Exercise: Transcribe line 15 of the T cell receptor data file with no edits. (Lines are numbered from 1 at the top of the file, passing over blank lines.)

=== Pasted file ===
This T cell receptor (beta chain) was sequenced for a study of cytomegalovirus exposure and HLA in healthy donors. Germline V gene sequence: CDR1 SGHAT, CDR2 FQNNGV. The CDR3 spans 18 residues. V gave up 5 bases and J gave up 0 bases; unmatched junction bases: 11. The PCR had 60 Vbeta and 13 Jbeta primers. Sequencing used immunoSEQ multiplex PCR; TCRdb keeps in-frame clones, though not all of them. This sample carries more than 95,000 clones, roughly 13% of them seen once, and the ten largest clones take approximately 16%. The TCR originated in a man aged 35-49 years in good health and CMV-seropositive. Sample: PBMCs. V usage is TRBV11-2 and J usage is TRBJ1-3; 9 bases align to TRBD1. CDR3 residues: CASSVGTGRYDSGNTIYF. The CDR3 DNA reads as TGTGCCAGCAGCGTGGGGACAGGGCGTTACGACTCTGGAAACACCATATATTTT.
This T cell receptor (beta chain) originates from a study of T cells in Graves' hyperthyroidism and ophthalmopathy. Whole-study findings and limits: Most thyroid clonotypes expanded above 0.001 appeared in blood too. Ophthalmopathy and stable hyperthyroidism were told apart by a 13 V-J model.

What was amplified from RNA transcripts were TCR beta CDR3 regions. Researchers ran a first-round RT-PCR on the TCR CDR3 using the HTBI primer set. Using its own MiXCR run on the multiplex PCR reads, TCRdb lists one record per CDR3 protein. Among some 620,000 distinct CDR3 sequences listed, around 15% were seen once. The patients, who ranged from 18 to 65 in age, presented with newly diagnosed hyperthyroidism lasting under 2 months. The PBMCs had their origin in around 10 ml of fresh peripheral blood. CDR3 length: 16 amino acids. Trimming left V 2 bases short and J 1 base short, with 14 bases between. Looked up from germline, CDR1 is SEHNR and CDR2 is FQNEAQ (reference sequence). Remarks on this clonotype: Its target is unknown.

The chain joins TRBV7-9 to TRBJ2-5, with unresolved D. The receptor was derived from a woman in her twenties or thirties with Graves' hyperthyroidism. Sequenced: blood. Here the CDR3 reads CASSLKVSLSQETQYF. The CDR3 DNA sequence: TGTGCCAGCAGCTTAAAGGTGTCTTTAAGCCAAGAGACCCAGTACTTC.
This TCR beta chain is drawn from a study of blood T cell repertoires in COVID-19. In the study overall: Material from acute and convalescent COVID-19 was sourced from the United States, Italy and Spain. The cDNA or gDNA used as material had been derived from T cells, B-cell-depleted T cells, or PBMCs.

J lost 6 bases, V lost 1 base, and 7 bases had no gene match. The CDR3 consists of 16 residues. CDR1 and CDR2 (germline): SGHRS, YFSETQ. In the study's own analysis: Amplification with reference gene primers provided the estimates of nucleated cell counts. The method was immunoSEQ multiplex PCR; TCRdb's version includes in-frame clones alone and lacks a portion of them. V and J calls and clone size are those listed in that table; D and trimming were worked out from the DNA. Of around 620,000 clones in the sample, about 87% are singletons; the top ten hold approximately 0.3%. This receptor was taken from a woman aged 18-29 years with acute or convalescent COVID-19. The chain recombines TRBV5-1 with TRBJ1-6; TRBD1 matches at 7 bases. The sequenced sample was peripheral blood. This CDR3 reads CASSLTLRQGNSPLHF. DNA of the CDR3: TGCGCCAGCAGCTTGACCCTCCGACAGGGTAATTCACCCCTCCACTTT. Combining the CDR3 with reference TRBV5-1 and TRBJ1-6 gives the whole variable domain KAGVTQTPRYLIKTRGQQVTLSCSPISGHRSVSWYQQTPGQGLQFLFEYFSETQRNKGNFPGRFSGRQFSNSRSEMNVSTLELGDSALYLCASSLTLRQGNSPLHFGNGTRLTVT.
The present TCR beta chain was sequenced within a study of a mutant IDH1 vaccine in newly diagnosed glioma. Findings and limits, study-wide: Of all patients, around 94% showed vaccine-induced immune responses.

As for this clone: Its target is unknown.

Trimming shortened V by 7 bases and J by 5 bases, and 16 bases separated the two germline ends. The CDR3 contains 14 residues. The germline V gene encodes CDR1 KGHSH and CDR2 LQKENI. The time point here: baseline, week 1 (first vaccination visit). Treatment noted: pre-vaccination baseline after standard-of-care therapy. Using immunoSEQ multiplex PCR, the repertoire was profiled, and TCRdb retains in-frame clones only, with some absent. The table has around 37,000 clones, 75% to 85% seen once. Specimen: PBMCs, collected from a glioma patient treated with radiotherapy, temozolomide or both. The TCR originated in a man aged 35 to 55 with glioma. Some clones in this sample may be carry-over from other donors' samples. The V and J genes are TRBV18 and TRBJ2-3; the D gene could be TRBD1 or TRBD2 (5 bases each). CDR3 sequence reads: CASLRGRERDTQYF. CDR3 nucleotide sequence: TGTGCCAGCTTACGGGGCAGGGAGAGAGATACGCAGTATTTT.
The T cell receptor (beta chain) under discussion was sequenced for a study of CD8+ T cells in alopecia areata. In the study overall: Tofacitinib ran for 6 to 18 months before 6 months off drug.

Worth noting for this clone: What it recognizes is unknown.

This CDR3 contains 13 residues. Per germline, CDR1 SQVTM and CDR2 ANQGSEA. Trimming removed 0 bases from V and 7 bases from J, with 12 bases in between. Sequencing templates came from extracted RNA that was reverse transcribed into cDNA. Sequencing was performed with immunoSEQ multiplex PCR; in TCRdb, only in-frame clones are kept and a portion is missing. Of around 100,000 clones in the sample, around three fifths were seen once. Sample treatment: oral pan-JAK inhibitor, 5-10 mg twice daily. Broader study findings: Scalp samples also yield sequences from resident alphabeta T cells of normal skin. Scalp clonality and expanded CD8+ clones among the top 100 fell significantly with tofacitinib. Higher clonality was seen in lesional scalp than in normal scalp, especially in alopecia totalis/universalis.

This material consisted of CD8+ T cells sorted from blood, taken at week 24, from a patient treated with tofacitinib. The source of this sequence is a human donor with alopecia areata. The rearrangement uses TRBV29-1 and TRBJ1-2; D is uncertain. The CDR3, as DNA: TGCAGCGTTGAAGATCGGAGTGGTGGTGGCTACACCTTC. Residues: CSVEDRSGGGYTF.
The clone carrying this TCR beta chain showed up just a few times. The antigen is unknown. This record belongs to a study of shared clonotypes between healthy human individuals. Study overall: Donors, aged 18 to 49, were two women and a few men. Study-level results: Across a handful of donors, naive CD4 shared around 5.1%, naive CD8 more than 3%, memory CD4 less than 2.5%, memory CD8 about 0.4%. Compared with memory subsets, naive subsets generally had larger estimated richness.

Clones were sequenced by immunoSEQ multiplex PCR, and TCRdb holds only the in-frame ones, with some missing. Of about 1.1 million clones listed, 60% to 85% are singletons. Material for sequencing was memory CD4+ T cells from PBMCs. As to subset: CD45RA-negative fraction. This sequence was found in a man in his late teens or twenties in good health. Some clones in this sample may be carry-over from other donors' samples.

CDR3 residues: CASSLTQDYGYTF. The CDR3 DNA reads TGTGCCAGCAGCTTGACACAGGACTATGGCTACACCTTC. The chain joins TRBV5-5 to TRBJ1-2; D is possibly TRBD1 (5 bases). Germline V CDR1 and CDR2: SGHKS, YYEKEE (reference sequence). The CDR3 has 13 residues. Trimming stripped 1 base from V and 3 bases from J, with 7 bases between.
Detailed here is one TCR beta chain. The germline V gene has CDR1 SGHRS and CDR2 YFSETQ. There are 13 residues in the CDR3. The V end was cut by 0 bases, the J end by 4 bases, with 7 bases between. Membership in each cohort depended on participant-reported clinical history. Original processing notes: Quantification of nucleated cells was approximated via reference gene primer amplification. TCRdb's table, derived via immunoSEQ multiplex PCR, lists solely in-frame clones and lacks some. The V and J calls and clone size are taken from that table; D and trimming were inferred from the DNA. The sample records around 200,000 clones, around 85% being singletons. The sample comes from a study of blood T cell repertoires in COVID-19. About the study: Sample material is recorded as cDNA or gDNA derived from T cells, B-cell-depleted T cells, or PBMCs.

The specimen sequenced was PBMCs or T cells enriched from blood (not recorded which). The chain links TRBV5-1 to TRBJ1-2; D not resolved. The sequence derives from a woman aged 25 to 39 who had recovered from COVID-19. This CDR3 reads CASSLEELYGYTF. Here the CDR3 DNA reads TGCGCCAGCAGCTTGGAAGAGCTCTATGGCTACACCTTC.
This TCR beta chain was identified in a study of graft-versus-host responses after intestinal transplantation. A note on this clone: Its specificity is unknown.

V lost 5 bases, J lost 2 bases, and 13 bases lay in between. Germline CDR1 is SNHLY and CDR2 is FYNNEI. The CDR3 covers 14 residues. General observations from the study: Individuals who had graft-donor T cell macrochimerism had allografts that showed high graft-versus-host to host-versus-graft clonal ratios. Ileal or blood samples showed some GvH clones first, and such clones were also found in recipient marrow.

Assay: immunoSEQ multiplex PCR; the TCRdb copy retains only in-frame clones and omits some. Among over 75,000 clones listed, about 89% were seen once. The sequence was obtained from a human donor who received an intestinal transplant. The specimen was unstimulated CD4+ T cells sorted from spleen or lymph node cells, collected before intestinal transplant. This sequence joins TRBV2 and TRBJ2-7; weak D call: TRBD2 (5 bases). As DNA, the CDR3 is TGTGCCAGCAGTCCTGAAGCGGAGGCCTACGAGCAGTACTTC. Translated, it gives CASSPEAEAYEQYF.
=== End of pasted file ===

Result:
Clones were sequenced by immunoSEQ multiplex PCR, and TCRdb holds only the in-frame ones, with some missing. Of about 1.1 million clones listed, 60% to 85% are singletons. Material for sequencing was memory CD4+ T cells from PBMCs. As to subset: CD45RA-negative fraction. This sequence was found in a man in his late teens or twenties in good health. Some clones in this sample may be carry-over from other donors' samples.